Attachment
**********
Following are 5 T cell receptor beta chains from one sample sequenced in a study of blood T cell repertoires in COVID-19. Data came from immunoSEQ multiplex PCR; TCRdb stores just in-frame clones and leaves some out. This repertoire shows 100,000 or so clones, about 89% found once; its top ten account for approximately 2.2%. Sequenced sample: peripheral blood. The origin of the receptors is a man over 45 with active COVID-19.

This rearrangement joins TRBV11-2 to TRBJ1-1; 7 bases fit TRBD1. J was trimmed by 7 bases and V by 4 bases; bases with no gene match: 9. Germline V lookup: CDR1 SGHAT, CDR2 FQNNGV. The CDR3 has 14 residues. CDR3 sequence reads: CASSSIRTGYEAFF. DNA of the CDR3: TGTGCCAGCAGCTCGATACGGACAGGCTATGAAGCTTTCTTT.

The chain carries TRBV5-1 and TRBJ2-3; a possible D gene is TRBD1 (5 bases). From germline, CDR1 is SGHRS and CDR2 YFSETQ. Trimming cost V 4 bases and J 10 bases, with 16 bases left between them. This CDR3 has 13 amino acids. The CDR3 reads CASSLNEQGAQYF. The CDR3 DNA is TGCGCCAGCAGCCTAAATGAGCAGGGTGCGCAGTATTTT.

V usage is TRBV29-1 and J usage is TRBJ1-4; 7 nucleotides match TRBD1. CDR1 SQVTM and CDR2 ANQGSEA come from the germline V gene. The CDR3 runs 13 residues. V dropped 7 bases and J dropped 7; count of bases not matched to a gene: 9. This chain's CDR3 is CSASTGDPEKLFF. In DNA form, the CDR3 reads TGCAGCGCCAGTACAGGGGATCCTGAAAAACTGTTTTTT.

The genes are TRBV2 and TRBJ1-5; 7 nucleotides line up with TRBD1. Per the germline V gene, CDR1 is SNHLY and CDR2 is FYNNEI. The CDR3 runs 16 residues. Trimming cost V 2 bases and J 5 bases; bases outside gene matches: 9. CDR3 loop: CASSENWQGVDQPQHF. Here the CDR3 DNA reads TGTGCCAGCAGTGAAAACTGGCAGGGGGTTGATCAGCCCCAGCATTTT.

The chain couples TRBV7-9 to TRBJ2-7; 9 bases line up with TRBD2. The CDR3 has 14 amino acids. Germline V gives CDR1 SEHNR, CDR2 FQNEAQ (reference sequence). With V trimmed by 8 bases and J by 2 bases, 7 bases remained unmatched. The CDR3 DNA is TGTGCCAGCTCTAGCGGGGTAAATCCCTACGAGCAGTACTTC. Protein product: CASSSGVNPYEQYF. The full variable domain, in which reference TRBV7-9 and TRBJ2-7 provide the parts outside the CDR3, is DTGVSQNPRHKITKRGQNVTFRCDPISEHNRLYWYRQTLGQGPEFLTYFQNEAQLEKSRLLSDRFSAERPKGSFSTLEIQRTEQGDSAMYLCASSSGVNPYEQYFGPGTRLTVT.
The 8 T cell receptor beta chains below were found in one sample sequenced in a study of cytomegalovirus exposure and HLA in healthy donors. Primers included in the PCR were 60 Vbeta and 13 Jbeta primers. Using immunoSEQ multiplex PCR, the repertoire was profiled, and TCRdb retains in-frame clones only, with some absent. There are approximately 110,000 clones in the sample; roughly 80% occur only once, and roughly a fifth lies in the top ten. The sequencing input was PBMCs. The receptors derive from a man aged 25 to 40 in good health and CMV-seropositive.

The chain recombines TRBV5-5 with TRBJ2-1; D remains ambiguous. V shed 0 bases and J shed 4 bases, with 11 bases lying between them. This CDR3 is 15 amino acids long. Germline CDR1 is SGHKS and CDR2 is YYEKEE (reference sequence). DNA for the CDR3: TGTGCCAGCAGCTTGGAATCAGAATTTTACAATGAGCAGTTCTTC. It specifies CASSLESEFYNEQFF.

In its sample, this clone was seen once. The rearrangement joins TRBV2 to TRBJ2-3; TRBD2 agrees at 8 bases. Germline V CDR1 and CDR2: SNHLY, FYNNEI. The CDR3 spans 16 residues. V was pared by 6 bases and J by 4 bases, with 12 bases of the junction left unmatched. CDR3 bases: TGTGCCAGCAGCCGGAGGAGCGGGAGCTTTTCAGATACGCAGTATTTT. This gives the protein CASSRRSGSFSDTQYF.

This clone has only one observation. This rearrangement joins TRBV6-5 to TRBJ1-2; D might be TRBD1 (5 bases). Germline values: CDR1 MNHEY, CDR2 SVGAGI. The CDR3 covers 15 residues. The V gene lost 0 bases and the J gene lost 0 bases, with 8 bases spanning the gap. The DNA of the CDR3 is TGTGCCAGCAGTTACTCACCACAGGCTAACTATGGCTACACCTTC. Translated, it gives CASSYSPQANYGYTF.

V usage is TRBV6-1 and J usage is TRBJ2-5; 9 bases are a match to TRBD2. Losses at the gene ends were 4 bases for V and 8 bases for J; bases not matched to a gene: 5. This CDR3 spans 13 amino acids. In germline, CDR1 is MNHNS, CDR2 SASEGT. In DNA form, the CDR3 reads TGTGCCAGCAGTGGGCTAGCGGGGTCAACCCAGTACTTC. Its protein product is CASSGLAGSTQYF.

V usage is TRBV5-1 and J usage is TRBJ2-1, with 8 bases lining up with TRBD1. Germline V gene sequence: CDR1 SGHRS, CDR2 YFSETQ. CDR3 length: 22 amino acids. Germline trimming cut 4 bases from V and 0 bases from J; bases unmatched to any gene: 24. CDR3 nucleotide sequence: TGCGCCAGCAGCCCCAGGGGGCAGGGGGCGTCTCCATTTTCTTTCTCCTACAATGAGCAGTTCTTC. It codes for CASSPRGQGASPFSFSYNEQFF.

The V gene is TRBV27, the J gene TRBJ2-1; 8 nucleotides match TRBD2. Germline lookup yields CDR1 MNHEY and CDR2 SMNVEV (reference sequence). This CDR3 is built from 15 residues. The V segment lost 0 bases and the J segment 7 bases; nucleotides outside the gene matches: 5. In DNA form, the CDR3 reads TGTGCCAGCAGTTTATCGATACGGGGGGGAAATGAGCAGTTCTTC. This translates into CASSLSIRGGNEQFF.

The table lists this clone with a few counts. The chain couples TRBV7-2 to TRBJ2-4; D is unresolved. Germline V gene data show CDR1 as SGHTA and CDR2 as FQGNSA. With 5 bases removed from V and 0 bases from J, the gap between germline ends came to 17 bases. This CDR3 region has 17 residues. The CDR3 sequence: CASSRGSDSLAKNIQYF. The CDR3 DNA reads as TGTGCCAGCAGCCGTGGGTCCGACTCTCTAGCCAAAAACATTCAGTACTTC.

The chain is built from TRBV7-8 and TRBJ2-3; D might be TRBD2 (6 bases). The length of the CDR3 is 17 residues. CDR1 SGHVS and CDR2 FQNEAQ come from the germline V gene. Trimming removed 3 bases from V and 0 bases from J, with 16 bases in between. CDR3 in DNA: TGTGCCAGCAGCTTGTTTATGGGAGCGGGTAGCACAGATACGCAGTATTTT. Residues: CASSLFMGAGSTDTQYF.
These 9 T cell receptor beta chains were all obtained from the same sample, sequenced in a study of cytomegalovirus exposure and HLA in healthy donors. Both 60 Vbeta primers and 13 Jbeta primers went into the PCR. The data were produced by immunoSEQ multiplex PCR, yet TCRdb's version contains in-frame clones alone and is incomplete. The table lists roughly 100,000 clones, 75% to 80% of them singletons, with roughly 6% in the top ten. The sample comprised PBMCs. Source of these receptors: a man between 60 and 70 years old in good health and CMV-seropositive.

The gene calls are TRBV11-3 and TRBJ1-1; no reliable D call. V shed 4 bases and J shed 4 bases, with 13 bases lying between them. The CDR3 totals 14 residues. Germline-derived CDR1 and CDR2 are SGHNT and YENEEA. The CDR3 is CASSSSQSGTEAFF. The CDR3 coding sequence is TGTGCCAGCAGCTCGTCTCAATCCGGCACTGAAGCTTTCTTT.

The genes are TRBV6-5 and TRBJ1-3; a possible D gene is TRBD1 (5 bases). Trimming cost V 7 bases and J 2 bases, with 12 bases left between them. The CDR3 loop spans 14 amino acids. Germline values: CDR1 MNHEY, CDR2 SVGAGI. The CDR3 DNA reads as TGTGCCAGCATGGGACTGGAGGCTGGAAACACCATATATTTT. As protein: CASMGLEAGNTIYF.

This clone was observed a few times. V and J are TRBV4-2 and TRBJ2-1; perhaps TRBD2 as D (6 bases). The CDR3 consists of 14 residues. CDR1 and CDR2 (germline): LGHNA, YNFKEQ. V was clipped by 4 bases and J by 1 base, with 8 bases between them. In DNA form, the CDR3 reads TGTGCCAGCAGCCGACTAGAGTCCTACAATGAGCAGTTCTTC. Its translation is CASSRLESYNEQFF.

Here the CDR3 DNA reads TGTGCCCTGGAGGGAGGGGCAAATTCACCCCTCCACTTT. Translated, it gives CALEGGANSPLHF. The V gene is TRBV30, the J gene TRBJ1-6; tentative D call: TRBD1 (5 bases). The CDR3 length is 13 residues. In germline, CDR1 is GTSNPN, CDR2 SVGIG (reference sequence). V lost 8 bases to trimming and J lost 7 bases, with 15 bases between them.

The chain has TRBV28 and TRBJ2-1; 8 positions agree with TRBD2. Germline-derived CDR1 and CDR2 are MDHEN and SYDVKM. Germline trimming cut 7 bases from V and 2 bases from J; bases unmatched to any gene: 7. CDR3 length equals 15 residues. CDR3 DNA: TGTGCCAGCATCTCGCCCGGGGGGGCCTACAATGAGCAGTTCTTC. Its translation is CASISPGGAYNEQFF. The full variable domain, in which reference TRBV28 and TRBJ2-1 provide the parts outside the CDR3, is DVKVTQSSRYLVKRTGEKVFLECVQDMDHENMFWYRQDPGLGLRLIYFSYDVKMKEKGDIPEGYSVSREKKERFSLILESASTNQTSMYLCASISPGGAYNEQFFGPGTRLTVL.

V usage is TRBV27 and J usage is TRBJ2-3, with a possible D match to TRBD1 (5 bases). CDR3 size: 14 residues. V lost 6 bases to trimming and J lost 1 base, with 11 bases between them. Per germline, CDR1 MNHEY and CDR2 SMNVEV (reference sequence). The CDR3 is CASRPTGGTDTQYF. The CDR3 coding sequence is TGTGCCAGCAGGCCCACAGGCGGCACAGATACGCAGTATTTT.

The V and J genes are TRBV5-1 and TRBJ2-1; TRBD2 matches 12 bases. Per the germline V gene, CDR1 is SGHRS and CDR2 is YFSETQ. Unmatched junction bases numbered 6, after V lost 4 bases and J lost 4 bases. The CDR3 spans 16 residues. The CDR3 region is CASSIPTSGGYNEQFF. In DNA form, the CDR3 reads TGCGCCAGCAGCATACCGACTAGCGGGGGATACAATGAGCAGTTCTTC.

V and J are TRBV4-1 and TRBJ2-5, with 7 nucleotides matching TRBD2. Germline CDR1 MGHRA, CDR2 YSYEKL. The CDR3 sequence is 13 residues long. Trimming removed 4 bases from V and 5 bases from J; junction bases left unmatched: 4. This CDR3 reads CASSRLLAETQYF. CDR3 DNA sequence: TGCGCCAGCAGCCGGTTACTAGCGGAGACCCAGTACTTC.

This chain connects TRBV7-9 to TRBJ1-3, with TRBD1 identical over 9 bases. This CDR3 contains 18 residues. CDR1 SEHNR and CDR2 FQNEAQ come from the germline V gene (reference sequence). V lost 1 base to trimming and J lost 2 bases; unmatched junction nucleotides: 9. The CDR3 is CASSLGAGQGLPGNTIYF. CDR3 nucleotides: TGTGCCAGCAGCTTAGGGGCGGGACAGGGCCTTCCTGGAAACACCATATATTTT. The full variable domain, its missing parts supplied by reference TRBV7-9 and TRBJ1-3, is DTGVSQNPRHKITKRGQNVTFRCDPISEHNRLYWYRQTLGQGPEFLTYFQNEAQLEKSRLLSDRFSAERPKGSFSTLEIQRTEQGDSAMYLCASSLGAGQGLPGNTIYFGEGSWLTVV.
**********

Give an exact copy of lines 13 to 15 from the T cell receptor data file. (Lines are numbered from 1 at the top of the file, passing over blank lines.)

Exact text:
The V gene is TRBV27, the J gene TRBJ2-1; 8 nucleotides match TRBD2. Germline lookup yields CDR1 MNHEY and CDR2 SMNVEV (reference sequence). This CDR3 is built from 15 residues. The V segment lost 0 bases and the J segment 7 bases; nucleotides outside the gene matches: 5. In DNA form, the CDR3 reads TGTGCCAGCAGTTTATCGATACGGGGGGGAAATGAGCAGTTCTTC. This translates into CASSLSIRGGNEQFF.

The table lists this clone with a few counts. The chain couples TRBV7-2 to TRBJ2-4; D is unresolved. Germline V gene data show CDR1 as SGHTA and CDR2 as FQGNSA. With 5 bases removed from V and 0 bases from J, the gap between germline ends came to 17 bases. This CDR3 region has 17 residues. The CDR3 sequence: CASSRGSDSLAKNIQYF. The CDR3 DNA reads as TGTGCCAGCAGCCGTGGGTCCGACTCTCTAGCCAAAAACATTCAGTACTTC.

The chain is built from TRBV7-8 and TRBJ2-3; D might be TRBD2 (6 bases). The length of the CDR3 is 17 residues. CDR1 SGHVS and CDR2 FQNEAQ come from the germline V gene. Trimming removed 3 bases from V and 0 bases from J, with 16 bases in between. CDR3 in DNA: TGTGCCAGCAGCTTGTTTATGGGAGCGGGTAGCACAGATACGCAGTATTTT. Residues: CASSLFMGAGSTDTQYF.